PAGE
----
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Budget meeting to agree Council Tax rise ends in chaos and a walk out

CARDIFF Council’s budget proposals passed in controversial circumstances last night, as Liberal Democrat and Plaid Cymru councillors left the chamber in protest.

The walk-out came at the end of a meeting when they were told they could not vote on their amendments to the budget

The meeting was called to rubber stamp the council’s budget and any amendments put forward by opposition groups.

As the debate on the budget and the proposed amendments was drawing to a close Joe Carter, Lib Dem councillor for Pentwyn, raised a motion to end the debate early and start the voting despite there being three Labour councillors left to speak.

The motion was passed thanks to cross-party support, with some Labour councillors voting in favour.


The monitoring officer then announced that because the motion to finish the debate early had passed, councillors could only vote on the original budget and not the amendments. They cited Section 26C of the Council Meeting Procedure Rules as justification.

This announcement caused complaints from all parties with Labour councillor for Ely, Russell Goodway saying: “I have never seen the rule interpreted that way. You are making this meeting farcical.”

Neil McEvoy, Leader of the Plaid Cymru group and councillor for Fairwater, complained that this interpretation of the rule had not been enforced at the last council meeting.

Lib Dem councillor for Penylan, Bill Kelloway said: “I have no confidence in this. I will not take part in this meeting.”

He then led the Lib Dem group out of the chamber and they were followed out by the Plaid Cymru group.

Graham Hinchey, Labour councillor for Heath and Cabinet Member for Corporate Services and Performance described the Lib Dem motion to end the debate early as “a spectacular own goal”.

The budget vote went ahead shortly afterwards, with only Labour, the Conservatives and Independents in the chamber. It passed with 35 votes for, 10 against and zero abstentions.

The budget will be put into action in from April this year.

What is Section 26C?

The council constitution is a list of rules about how the council operates, makes decisions and how procedures are followed, this rule specifically applies to council meetings.

Section 26C states:

If a motion that the question be now put is seconded and the Chair thinks the item has been sufficiently discussed, the Chair will put the closure motion to the vote. If it is passed he will give the mover of the original motion a right of reply before putting his motion to the vote.

Council Tax Rise

The main talking point at the meeting was the proposed 3.7% council tax rise. Labour say that this will help protect the services that people want, while opposition groups pointed out that it was breaking their election promise not to raise it by more than 2%.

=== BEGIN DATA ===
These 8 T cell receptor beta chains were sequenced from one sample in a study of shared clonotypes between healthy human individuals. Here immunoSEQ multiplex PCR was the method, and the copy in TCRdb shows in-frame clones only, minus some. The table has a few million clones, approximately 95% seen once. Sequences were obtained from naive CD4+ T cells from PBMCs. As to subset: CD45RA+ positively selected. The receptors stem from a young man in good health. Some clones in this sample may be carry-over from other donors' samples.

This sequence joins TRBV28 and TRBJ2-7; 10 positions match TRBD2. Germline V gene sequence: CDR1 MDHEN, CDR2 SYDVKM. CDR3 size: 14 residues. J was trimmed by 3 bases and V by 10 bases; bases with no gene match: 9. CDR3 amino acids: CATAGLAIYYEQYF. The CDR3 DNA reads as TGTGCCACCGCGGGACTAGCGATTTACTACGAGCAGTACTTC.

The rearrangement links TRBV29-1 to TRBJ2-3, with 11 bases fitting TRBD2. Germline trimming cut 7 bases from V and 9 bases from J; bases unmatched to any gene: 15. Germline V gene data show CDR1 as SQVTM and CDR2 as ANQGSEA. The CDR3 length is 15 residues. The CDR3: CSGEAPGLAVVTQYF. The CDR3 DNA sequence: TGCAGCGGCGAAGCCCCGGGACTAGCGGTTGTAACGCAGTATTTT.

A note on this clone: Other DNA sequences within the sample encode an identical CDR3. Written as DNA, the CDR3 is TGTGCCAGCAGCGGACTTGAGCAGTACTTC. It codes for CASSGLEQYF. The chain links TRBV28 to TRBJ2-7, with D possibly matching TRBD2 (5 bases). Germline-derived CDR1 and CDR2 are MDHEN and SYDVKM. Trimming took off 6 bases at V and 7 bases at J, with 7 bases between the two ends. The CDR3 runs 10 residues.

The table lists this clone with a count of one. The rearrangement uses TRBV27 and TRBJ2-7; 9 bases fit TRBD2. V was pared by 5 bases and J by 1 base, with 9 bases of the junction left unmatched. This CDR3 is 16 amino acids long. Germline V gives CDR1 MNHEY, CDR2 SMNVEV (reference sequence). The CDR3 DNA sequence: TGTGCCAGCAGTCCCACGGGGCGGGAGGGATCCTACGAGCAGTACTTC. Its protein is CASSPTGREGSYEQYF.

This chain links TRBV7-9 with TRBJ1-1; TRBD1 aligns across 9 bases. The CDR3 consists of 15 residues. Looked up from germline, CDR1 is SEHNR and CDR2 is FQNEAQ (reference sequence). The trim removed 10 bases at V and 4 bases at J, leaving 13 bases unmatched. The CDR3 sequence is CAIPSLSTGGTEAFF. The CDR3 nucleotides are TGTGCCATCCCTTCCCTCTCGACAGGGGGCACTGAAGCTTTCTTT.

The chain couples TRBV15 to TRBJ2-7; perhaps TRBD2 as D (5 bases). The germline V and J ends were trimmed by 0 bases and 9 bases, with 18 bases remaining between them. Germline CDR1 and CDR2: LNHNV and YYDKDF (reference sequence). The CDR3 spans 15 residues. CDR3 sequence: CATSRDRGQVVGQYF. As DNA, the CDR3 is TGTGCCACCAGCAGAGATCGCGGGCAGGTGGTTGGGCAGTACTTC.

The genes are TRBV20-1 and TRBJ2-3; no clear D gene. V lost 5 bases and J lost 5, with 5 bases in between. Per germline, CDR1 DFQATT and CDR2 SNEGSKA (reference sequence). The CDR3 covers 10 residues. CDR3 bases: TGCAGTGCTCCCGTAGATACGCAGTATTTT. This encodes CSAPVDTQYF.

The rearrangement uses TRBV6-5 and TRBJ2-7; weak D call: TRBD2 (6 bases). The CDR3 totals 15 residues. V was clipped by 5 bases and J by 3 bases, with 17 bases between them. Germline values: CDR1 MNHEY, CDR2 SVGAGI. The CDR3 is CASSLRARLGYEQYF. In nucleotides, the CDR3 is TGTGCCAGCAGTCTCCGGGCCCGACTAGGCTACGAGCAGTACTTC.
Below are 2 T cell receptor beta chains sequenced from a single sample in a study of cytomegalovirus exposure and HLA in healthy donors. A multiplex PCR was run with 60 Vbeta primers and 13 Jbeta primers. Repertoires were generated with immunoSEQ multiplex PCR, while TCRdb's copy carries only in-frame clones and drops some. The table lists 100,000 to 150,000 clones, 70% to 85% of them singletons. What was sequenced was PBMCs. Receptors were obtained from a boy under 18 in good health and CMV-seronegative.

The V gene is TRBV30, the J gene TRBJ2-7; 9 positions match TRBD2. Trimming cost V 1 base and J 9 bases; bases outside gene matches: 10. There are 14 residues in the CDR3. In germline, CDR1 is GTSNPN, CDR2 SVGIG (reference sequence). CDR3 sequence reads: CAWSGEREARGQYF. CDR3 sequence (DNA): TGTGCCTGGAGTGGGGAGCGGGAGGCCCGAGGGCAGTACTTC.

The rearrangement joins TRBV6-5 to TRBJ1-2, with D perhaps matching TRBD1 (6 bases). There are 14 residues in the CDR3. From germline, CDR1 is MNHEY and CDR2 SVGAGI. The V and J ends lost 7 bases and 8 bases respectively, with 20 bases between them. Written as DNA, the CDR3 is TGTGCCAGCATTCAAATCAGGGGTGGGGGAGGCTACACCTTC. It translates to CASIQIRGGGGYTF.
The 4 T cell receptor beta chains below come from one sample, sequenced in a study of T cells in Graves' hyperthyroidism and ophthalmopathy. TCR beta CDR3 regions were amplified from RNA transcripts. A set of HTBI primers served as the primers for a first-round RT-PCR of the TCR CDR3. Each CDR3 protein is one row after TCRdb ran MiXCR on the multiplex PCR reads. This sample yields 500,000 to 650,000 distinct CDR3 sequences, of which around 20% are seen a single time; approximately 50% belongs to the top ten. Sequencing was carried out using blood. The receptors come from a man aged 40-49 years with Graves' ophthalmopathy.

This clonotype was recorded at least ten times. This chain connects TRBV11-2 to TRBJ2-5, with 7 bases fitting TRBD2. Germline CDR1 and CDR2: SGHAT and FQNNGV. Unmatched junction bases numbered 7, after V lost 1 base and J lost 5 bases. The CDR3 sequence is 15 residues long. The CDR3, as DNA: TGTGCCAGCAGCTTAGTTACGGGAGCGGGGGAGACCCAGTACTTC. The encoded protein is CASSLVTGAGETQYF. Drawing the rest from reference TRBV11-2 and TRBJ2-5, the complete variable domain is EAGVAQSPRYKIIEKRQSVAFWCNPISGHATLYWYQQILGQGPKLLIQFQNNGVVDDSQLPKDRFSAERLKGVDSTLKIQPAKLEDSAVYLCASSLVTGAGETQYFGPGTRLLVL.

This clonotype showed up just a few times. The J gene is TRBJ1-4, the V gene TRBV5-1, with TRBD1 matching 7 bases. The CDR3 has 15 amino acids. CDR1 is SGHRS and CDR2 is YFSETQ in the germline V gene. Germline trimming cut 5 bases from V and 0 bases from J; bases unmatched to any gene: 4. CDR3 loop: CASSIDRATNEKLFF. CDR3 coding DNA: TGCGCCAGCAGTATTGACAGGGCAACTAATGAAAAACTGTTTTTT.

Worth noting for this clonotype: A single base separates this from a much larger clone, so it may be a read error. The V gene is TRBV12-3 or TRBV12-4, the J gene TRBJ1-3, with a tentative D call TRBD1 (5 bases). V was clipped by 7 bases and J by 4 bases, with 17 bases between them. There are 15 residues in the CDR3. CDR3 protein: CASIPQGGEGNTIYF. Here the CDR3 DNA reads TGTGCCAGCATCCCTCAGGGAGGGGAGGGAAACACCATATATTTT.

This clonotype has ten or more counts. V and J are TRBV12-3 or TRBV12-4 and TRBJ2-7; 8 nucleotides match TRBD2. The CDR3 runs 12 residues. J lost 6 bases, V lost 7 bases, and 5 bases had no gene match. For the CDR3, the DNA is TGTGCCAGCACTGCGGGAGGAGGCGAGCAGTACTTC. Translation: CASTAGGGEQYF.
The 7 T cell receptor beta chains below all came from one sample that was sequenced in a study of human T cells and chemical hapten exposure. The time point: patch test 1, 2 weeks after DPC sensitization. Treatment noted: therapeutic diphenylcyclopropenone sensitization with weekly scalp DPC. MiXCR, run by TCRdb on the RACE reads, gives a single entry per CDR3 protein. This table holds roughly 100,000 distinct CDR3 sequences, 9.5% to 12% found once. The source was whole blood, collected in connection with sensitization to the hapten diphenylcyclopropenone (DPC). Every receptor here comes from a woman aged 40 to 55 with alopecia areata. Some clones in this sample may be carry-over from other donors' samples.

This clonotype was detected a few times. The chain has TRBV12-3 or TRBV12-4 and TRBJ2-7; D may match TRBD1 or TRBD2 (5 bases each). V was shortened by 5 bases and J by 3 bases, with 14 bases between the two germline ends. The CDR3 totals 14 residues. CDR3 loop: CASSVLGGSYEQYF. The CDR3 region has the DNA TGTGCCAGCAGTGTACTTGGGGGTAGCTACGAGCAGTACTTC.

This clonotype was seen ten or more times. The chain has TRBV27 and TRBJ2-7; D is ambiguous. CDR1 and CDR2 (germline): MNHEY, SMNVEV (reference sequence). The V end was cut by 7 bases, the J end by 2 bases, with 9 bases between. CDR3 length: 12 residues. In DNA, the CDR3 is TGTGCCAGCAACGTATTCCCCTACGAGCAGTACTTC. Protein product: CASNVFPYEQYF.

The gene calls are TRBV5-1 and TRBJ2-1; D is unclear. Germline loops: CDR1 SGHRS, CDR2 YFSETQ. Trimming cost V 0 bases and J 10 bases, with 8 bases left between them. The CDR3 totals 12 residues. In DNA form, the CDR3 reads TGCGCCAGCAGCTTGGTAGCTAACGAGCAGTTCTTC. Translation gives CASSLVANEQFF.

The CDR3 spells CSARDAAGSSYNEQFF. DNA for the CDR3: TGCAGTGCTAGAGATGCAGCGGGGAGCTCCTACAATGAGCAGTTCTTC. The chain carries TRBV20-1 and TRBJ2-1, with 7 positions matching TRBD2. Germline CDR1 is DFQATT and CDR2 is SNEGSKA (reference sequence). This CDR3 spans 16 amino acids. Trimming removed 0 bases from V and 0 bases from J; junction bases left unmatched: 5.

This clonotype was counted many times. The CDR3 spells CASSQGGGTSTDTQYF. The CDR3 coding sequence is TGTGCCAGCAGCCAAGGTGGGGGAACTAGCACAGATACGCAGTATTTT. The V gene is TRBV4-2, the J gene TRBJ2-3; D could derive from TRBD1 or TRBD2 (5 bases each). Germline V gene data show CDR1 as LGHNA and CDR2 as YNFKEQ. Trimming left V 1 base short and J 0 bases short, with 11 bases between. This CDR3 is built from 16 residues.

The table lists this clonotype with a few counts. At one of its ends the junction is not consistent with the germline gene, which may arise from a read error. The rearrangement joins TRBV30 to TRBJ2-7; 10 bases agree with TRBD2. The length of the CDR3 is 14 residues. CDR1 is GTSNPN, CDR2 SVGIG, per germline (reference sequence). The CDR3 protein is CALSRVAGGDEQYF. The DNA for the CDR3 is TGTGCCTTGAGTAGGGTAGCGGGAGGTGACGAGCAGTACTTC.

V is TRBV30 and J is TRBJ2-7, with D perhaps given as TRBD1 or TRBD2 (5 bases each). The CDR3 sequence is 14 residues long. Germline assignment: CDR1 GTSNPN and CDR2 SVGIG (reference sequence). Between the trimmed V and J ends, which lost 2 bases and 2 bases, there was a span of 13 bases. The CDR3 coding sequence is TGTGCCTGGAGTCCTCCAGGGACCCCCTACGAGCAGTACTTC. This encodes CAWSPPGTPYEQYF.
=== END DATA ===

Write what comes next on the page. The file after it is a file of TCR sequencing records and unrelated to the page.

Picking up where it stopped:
Jonathan Evans, Labour councillor for Whitchurch & Tongwynlais said: “We need to be cautious about accepting the amendments of those who promise pain-free budgets.

“No-one wishes to raise council tax but my experience as a councillor is that people are willing to pay more as long as there are tangible results that they can see.”

Adamsdown councillor Manzoor Ahmed, who left Labour for the Lib Dems, said: “At the 2012 elections I stood as a Labour candidate on a promise not to raise council tax by more than 2%. Year after year I was asked by my leadership to break this promise. I am glad the Lib Dems have given me the chance to keep this promise.”

Adrian Robson, Conservative councillor for Rhiwbina, said: “The Labour council are not listening to people who feel this council tax rise is unwarranted.”

You can read more about the budget and what it means for you here.

Alternative Budgets

The Lib Dems and Plaid Cymru also put forward their alternative budgets at the meeting.

The Liberal Democrats proposed to limit council tax increases to 1.99%. They also proposed employing eight new street sweepers at a cost of £206,400, and spending £1m on repairing and improving roads and pavements.

Nigel Howells, Lib Dem councillor for Adamsdown said: “In proposing this budget amendment I give members the opportunity to do three things. First to give a break to Cardiff’s long suffering taxpayers. Second to invest in what our residents care most about – local facilities. Thirdly, a chance to restore faith in politics by listening to our electors.”

Plaid Cymru’s alternative budget suggested raising council tax by 3.11%, while saving £1m by restructuring the management of the council. They also proposed spending £170,000 on reopening Waungron Road House Waste Recycling Centre and restoring funding for Grangetown, Riverside and Splott youth centres to 2011 levels.

Coun McEvoy said “This will be the shortest living budget in council history. Any administration my group is in will come back with a new budget.”

However, the Plaid Cymru alternative budget was criticised by members of both Labour and the Lib Dems.

Ed Bridges, Lib Dem councillor for Gabalfa, said: “Say what you will about the Labour budget, say what you will about the Lib Dem budget, say what you will about the Conservative budget, they are budgets that apply to the whole of Cardiff. When you listen to Plaid they are suggestions in places where Plaid hope to win.”

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